How the Soviet Union turned the tide of World War II in 1943 (PHOTOS)

Soviet troops entering Novorossiysk.

Soviet troops entering Novorossiysk.

Alexander Sokolenko/Sputnik
The Battle of Stalingrad marked the beginning of a critical turning point in the war and this pivotal change of fortune was subsequently consolidated in the Battle of Kursk. Soviet forces firmly took the strategic initiative into their hands and didn’t let go until the final victory.

At the end of 1942, Soviet forces turned a potential disaster at Stalingrad into a brilliant victory. They encircled the Wehrmacht’s 6th Army and 4th Panzer Army units, totalling 330,000 men, which had got mired in the city, suppressed all attempts by Generalfeldmarschall Erich von Manstein’s troops to relieve them and also smashed ten Italian and Romanian divisions nearby in the Middle Don.

Having, thus, deprived the surrounded German troops of their last hope of rescue, in January 1943, the Red Army began methodically to eliminate the “pocket”. During ‘Operation Ring’, the enemy forces were overwhelmed and split into several isolated groups that eventually surrendered on January 31 and February 2. More than 91,000 soldiers, 24 generals and Commander of the 6th Army Generalfeldmarschall Friedrich Paulus were taken prisoner by Soviet forces. 

“The glorious epic of Stalingrad marks a decisive turning point in the just war of the civilized world against Hitler’s Germany… Waves of Fascist hordes were smashed against the Soviet rock… The German 6th Army, which swept through France like a hurricane, is completely destroyed,” Maurice Thorez, leader of the French Communists, wrote rapturously.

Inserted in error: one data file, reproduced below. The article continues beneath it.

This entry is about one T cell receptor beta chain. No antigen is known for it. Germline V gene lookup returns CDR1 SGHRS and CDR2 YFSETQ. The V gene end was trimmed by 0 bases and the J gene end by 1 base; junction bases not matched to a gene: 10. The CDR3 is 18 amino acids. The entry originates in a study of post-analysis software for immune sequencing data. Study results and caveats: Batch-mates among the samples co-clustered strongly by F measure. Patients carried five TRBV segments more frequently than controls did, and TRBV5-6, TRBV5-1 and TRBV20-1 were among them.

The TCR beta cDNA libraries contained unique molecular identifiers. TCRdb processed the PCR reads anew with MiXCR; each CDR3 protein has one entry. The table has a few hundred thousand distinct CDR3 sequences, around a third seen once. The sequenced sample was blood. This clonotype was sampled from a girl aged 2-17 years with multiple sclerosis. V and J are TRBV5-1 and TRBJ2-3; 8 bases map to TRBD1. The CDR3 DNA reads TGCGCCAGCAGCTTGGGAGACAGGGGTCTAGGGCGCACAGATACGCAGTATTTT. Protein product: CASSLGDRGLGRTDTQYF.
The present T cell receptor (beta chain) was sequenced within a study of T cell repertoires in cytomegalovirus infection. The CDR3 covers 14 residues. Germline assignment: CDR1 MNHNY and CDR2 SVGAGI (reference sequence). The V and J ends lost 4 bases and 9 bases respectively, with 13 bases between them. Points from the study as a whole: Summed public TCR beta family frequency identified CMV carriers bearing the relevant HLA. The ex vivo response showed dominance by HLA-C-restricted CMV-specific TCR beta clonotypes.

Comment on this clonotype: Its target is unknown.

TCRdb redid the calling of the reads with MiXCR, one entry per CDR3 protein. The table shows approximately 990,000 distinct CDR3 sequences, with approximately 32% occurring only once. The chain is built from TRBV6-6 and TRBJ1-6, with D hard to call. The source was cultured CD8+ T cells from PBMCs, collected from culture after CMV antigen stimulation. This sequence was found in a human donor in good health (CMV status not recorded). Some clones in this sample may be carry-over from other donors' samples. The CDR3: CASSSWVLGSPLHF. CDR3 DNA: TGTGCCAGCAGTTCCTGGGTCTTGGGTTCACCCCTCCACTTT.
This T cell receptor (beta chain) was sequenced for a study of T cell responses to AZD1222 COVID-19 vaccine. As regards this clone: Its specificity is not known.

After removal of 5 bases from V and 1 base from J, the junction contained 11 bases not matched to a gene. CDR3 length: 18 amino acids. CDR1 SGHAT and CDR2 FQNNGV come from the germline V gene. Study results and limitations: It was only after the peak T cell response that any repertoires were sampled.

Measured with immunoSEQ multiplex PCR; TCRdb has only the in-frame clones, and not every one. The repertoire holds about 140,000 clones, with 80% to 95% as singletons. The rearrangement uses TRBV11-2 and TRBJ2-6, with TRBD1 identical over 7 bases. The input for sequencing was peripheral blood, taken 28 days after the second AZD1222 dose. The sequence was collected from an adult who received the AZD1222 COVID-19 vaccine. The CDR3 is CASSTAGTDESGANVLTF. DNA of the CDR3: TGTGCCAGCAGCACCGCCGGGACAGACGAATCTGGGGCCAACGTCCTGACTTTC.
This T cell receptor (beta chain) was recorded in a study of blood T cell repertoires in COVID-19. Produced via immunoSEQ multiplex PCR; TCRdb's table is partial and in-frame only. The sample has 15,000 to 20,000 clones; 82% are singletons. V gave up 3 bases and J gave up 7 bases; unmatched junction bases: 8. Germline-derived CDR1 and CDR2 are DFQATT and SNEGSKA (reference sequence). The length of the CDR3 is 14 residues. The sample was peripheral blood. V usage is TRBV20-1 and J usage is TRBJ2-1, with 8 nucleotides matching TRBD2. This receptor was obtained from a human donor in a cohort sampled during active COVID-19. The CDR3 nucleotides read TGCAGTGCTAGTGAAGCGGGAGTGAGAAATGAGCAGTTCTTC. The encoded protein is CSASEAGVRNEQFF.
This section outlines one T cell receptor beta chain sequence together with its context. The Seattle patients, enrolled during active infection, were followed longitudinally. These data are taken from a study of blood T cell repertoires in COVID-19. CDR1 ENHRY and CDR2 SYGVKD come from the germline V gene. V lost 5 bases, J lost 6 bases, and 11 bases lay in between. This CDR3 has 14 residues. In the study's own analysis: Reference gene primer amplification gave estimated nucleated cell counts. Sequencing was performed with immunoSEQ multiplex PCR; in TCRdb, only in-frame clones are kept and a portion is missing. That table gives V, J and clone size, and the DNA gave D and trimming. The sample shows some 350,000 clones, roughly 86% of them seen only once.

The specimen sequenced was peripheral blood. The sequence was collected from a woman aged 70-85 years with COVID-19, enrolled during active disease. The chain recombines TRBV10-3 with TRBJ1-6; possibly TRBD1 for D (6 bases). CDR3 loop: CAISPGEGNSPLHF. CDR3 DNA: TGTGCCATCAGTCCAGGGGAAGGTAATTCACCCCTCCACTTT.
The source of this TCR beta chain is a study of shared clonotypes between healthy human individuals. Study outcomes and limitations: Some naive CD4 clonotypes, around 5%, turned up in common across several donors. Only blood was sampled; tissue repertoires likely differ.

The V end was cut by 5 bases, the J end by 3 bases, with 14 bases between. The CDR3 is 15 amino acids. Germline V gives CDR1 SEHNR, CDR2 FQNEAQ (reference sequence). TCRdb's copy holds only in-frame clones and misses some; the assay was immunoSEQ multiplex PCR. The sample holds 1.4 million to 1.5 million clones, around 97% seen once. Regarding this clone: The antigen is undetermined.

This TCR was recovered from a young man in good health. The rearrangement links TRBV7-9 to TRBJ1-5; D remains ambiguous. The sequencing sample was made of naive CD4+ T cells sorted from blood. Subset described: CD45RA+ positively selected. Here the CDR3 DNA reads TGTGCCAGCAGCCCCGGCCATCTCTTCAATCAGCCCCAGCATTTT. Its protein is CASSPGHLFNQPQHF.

Soviet troops in Stalingrad, January 1943.

As a result of the debacle on the Volga, Ewald von Kleist’s Army Group A, which had been advancing towards the oil fields of the Caucasus, found itself in danger of being cut off from the main forces. Pursued by Soviet troops, it began to withdraw from its occupied positions. In heavy winter fighting, the Red Army liberated vast areas of the south of the USSR. In February, soldiers of the 46th Army pulled down German flags from the two summits of Elbrus, which had been there since August 1942, and hoisted Soviet flags instead.

The Soviet troops advancing from Stalingrad raced towards Rostov-on-Don to cut off Kleist’s escape route. Fierce resistance by the enemy, however, didn’t allow them to liberate the city until February 14. By then, Romanian and German troops had had enough time to withdraw to defensive positions on the River Mius and the so-called ‘Blue Line’ on the Taman Peninsula, which protected the route to the Crimea. And there the Red Army offensive was halted.

Soviet troops during the Battle of the Caucasus.

The Germans and their allies were much less fortunate near Voronezh and Kursk, where Soviet forces under the command of Colonel-General Filipp Golikov had carried out several successful offensive operations. As a result of their rapid breakthrough, troops of as many as three states were defeated: the German 24th Panzer Corps and the main forces of the Hungarian 2nd Army and German 2nd Army, as well as the Italian Alpine Corps.